The above image is a small version of the actual download and measures 463 pixels in width. However, what you see is what you get in a larger file. You can download a file size to suit your requirements. For example, a download of up to 3000 pixels will provide you with an image capable of being placed in a large picture frame. Below are two segments of the image measuring 3000 pixels. There is also a view from a similar position captured in 2018.
An inter-war photograph of an ironmonger's shop at No.85 High Street West, on the corner of Church Street. The shop, which had traded here from Edwardian times, was established by Walter Oliver and continued by his sons. Walter and Elizabeth had three sons : Frank, Leonard and Edward. This is probably one of the sons standing with the convertible automobile around 1934.
Walter Oliver, a plumber and ironmonger, had previously lived with his family in North Road. He initially traded from the corner unit but the shop was later extended into No.87 next door. The business traded here until the early 1990s. After being sold, the propeties were divided again with a charity shop opening on the corner with Taj Balti and takeaway next door. The corner shop later became part of an estate agency. In the late 19th century the corner property was used by the chemist and dentist Henry Kinder. Mainly working with false teeth, he had learned dentistry with Mr. Morrey of Stalybridge. When he was trading on the corner of Church Street a Wesleyan Chapel and School was on the opposite corner.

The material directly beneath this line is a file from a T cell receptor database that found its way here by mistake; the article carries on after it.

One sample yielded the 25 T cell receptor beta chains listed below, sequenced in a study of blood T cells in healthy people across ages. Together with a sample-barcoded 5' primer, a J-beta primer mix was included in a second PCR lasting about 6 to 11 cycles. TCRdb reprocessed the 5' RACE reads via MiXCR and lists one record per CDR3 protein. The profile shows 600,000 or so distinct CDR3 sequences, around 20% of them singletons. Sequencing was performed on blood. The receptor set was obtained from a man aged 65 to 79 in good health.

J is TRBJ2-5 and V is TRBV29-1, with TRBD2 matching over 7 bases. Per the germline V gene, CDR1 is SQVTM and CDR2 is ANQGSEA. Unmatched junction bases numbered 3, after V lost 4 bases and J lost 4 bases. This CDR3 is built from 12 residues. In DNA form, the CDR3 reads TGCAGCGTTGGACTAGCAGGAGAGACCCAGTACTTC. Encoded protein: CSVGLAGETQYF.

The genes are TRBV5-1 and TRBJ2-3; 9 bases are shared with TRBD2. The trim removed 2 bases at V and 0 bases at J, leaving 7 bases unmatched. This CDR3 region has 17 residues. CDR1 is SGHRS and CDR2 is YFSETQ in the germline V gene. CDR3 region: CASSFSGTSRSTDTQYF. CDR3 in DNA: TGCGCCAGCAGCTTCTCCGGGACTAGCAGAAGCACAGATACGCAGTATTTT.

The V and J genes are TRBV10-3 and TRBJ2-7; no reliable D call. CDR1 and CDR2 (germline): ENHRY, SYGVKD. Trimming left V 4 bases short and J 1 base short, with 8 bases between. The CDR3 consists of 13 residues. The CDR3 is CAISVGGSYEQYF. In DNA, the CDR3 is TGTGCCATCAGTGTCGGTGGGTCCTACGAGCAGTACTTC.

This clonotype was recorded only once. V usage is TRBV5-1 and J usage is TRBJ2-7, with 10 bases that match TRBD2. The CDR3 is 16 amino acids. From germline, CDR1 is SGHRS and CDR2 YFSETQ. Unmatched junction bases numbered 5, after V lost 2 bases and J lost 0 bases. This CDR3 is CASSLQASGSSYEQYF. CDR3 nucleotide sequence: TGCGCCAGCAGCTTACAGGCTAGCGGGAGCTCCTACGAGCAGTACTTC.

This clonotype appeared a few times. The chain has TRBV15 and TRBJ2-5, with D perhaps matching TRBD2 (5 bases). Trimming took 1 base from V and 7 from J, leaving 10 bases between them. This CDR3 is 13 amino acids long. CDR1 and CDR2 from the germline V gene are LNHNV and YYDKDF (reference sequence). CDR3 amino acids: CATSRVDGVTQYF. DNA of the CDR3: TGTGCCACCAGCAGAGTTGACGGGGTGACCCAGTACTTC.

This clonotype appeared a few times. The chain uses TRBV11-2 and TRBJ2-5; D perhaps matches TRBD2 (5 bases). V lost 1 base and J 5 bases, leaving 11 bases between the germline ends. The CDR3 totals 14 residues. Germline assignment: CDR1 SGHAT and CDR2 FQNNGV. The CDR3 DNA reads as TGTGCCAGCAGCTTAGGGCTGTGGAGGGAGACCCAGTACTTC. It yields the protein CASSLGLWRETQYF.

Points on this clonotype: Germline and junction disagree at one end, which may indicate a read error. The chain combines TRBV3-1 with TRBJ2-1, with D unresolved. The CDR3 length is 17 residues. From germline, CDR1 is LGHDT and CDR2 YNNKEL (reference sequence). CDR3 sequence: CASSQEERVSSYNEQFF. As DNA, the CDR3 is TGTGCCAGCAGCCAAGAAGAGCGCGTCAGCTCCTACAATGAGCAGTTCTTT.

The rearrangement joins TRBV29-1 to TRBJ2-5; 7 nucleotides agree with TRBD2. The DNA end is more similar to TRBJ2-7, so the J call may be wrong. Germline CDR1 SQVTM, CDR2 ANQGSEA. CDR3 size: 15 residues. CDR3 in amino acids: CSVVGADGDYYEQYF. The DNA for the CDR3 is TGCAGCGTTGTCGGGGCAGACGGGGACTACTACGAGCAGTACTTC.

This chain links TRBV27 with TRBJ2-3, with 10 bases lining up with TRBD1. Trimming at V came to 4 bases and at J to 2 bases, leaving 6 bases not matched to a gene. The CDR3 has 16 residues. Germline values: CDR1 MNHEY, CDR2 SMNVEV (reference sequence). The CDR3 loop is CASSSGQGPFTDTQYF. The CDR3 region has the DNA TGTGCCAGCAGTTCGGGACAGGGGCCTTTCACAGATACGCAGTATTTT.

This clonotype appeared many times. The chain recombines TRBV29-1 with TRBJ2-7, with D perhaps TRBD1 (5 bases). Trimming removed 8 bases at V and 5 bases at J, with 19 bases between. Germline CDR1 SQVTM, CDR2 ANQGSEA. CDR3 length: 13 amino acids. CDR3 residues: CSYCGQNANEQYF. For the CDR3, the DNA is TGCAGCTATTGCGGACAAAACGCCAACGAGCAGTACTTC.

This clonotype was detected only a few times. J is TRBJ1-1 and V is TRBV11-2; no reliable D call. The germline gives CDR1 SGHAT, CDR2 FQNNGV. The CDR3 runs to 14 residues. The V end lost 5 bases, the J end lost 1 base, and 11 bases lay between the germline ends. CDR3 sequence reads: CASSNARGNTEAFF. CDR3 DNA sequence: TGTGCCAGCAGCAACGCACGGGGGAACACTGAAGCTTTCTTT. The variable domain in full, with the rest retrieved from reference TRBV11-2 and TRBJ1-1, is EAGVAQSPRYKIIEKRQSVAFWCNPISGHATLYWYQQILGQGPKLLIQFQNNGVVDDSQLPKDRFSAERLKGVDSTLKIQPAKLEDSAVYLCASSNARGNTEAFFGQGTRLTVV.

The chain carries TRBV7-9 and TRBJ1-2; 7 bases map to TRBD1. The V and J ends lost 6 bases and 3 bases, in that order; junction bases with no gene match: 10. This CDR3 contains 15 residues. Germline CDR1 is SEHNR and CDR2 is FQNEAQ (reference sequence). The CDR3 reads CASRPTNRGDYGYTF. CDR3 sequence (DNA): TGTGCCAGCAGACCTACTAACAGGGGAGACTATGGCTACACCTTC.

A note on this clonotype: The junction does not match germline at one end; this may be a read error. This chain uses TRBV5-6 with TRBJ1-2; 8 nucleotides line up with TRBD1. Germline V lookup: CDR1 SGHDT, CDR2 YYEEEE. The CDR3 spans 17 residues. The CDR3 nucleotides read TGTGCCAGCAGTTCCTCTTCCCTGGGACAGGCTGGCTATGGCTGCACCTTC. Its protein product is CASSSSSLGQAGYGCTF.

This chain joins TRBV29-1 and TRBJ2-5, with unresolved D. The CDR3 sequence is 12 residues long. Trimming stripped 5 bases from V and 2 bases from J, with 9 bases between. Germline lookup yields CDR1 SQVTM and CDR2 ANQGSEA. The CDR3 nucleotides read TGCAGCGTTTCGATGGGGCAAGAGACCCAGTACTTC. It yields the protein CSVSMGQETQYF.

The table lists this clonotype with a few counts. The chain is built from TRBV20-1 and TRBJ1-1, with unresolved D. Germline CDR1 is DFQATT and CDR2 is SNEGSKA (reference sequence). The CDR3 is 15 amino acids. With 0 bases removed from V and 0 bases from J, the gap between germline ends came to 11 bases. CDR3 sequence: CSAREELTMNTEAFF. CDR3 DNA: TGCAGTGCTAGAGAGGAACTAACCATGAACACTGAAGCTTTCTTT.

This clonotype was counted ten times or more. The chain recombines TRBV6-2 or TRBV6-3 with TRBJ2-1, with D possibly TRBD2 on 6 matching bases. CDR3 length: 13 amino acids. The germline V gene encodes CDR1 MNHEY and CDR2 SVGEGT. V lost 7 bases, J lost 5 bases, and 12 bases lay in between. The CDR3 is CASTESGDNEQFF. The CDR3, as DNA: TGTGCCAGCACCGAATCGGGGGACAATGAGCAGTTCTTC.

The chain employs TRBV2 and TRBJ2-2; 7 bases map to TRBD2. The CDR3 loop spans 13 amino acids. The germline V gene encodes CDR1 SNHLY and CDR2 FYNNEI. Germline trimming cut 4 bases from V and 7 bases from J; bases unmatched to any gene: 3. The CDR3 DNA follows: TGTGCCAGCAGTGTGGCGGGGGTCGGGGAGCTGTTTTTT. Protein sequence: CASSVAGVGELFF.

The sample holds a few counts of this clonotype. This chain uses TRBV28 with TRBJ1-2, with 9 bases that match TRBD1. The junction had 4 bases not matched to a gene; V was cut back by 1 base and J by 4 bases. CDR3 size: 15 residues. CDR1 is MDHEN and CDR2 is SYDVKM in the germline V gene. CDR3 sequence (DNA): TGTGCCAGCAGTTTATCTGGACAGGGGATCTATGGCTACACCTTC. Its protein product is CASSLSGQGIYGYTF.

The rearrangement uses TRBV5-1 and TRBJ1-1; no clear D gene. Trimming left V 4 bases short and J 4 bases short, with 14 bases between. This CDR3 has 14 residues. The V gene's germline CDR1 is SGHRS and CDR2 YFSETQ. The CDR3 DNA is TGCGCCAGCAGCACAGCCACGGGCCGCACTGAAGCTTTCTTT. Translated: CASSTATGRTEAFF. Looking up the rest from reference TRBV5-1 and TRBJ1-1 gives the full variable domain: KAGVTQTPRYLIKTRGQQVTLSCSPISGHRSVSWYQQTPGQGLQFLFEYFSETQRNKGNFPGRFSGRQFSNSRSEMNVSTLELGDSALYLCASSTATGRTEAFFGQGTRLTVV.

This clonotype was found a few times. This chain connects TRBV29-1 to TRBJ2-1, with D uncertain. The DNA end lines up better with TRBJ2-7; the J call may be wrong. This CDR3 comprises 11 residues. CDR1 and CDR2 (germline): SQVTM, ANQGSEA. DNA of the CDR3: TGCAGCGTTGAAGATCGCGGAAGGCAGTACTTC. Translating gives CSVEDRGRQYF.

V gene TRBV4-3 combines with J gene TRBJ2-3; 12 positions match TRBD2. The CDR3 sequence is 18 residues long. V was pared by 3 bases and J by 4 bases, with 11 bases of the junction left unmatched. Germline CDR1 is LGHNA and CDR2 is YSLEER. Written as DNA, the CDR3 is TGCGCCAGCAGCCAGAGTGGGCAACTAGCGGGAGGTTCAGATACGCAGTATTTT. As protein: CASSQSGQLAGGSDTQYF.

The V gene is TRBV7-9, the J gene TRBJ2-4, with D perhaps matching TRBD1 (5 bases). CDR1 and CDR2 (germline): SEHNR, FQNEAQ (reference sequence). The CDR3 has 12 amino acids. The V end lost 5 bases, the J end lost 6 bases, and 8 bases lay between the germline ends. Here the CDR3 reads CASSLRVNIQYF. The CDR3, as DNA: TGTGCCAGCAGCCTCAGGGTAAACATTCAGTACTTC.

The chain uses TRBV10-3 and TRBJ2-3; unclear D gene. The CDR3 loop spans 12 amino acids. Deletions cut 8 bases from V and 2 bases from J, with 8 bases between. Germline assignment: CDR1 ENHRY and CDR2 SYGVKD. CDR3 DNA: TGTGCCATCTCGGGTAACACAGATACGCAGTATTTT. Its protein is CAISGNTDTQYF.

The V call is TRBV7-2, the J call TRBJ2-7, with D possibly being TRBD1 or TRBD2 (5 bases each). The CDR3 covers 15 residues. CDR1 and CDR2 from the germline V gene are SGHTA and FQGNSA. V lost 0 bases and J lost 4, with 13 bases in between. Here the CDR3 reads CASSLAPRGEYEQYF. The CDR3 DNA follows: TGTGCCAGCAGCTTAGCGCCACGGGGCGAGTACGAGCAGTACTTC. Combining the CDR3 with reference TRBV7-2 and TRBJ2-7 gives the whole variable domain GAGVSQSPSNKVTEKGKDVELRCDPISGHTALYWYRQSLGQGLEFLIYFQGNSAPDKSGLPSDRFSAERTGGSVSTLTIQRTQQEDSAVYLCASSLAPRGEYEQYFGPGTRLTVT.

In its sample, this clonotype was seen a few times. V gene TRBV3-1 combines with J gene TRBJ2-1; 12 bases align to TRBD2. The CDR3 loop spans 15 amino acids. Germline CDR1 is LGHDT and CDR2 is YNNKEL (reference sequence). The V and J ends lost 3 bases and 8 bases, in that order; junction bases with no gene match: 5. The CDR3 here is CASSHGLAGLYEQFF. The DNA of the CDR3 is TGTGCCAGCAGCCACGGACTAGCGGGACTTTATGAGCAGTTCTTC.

This photograph also provides an excellent view of the shops on the opposite side of High Street West. With a blind drawn across the pavement, the shop on the right was operated by the former engraver James Gilbert Broughton and his wife Ada as wholesale and retail tobacconists. The shop had previously been run the tobacconist John Cuthbert. He was succeeded by his wife Mary before the shop was taken over by the Broughton's. In more recent times the shop has been known as Pizza Plus.
The centre shop across the road was a bike shop trading as Hadfield Cycle Co. In the 19th century, this retail unit was a chip shop, a business for which the potatoes were grown by the Armitage family who operated the shop. In the 1890s the chippy continued under the ownership of Job Pickford. By the end of the Edwardian period the chip shop was being run by Eliza Bramhall, along with niece Alice. However, she soon sold to Joseph Leach. The premises were converted into a cycle shop during the 1920s. In more recent times the shop was home to Ursula's Ladies and Gents Hair Salon.
At the time of this mid-30s photograph the shop on the left was part of the Gas Company, the works and gasometers being situated on land to the rear of the main street frontages. In the late Victorian era it was however a retail confectioner's store run by Herbert and Caroline Bunn. In the Edwardian period the sweet shop was kept by Harriet Douglas. The shop was later used as a gas showroom, a role it served for many years. In recent years the premises has been a branch of Cheetham Jackson Financial Planning.
The car is a Wolsley 11, an automobile produced between 1924-8.
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